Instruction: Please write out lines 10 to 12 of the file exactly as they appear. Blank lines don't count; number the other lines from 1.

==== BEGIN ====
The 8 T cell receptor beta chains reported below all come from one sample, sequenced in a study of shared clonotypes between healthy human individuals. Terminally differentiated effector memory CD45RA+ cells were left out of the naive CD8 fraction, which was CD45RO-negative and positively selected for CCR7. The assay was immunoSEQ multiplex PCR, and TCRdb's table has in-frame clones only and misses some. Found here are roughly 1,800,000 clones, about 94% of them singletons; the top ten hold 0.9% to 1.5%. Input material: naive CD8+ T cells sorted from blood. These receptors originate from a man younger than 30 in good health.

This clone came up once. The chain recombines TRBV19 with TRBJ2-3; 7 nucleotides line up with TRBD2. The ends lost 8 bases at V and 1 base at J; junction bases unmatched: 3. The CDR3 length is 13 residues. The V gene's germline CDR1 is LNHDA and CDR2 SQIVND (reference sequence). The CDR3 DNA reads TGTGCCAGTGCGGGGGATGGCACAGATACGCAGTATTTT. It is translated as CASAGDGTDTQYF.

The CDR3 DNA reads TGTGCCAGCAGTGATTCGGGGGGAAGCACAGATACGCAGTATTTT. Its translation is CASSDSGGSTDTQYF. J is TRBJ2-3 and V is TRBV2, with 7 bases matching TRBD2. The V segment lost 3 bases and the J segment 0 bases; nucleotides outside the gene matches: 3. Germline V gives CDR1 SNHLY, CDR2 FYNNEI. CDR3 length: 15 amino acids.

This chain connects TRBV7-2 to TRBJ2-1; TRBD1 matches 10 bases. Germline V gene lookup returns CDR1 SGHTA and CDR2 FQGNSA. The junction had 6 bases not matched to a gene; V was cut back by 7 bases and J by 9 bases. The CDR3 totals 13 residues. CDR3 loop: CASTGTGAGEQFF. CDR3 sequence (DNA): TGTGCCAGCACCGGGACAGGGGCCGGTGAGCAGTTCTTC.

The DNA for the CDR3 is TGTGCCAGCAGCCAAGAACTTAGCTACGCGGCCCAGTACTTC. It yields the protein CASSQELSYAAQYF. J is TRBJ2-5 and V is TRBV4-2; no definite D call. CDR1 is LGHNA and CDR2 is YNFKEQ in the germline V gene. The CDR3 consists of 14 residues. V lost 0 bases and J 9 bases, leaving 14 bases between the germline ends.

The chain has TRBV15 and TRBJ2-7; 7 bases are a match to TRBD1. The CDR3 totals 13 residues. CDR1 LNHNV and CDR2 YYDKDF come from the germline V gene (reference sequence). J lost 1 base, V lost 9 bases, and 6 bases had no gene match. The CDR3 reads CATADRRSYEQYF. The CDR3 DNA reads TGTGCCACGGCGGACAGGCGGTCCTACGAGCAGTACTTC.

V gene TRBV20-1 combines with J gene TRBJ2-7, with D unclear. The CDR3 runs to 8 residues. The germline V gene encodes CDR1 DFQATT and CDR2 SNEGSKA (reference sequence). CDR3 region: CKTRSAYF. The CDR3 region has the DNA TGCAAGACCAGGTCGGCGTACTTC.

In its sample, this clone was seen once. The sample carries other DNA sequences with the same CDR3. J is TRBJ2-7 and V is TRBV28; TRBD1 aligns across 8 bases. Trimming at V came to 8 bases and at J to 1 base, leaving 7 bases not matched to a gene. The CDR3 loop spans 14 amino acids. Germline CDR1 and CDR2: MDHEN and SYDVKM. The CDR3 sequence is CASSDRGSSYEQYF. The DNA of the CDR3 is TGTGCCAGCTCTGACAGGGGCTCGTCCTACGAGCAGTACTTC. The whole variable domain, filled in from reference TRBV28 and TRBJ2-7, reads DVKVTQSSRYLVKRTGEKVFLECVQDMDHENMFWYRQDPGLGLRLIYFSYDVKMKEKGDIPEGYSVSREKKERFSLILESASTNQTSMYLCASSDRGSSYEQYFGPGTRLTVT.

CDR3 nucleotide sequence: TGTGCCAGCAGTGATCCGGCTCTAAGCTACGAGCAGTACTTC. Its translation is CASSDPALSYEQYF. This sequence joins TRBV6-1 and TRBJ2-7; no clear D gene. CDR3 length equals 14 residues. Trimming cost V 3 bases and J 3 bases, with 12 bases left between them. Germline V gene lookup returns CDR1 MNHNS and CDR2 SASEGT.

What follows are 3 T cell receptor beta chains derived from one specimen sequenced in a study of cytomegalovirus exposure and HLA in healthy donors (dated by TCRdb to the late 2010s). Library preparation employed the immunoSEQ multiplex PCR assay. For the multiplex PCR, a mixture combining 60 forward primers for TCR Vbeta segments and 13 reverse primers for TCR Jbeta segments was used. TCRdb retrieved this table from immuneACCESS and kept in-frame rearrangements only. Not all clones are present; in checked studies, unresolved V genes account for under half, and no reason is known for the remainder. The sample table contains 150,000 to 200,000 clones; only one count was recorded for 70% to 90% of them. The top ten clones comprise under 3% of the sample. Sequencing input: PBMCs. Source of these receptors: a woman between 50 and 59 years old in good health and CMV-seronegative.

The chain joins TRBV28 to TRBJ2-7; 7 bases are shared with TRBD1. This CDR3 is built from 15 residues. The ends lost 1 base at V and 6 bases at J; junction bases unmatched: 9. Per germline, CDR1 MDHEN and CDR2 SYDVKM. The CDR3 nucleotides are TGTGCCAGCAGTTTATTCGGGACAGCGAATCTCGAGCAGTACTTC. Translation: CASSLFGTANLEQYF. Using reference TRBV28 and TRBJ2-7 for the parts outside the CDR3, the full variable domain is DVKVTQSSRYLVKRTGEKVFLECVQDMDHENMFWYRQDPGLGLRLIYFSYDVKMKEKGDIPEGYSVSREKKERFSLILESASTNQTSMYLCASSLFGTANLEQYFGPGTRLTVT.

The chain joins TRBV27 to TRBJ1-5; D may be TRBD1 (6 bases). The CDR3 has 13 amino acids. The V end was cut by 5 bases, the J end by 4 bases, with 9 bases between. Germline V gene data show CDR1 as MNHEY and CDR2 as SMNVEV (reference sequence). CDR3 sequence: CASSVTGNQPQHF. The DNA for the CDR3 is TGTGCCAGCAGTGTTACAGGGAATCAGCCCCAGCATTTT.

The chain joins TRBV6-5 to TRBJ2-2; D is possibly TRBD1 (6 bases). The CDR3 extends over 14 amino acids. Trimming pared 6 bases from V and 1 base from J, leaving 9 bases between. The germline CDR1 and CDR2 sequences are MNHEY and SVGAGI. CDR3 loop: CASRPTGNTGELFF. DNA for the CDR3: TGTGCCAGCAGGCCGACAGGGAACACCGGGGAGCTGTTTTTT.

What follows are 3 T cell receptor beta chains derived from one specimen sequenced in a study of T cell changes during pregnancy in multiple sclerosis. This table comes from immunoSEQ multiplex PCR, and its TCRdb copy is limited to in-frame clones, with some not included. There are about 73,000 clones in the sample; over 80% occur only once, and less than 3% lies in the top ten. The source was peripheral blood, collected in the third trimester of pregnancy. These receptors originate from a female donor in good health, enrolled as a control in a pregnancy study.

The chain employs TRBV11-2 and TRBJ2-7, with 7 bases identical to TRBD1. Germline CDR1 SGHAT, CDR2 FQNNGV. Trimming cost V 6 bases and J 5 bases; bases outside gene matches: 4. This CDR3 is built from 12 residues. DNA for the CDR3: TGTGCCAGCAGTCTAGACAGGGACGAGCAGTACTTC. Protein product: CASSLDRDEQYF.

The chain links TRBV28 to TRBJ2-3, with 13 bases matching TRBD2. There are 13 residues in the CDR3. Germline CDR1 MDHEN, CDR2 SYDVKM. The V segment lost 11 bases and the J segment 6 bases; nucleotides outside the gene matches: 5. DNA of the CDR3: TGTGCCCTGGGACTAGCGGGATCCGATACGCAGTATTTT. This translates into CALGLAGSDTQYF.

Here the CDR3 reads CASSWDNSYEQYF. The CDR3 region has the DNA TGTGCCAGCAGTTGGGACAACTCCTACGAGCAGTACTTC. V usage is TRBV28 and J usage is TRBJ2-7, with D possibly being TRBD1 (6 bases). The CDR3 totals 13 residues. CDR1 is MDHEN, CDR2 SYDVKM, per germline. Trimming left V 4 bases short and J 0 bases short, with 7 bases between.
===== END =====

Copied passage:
What follows are 3 T cell receptor beta chains derived from one specimen sequenced in a study of cytomegalovirus exposure and HLA in healthy donors (dated by TCRdb to the late 2010s). Library preparation employed the immunoSEQ multiplex PCR assay. For the multiplex PCR, a mixture combining 60 forward primers for TCR Vbeta segments and 13 reverse primers for TCR Jbeta segments was used. TCRdb retrieved this table from immuneACCESS and kept in-frame rearrangements only. Not all clones are present; in checked studies, unresolved V genes account for under half, and no reason is known for the remainder. The sample table contains 150,000 to 200,000 clones; only one count was recorded for 70% to 90% of them. The top ten clones comprise under 3% of the sample. Sequencing input: PBMCs. Source of these receptors: a woman between 50 and 59 years old in good health and CMV-seronegative.

The chain joins TRBV28 to TRBJ2-7; 7 bases are shared with TRBD1. This CDR3 is built from 15 residues. The ends lost 1 base at V and 6 bases at J; junction bases unmatched: 9. Per germline, CDR1 MDHEN and CDR2 SYDVKM. The CDR3 nucleotides are TGTGCCAGCAGTTTATTCGGGACAGCGAATCTCGAGCAGTACTTC. Translation: CASSLFGTANLEQYF. Using reference TRBV28 and TRBJ2-7 for the parts outside the CDR3, the full variable domain is DVKVTQSSRYLVKRTGEKVFLECVQDMDHENMFWYRQDPGLGLRLIYFSYDVKMKEKGDIPEGYSVSREKKERFSLILESASTNQTSMYLCASSLFGTANLEQYFGPGTRLTVT.

The chain joins TRBV27 to TRBJ1-5; D may be TRBD1 (6 bases). The CDR3 has 13 amino acids. The V end was cut by 5 bases, the J end by 4 bases, with 9 bases between. Germline V gene data show CDR1 as MNHEY and CDR2 as SMNVEV (reference sequence). CDR3 sequence: CASSVTGNQPQHF. The DNA for the CDR3 is TGTGCCAGCAGTGTTACAGGGAATCAGCCCCAGCATTTT.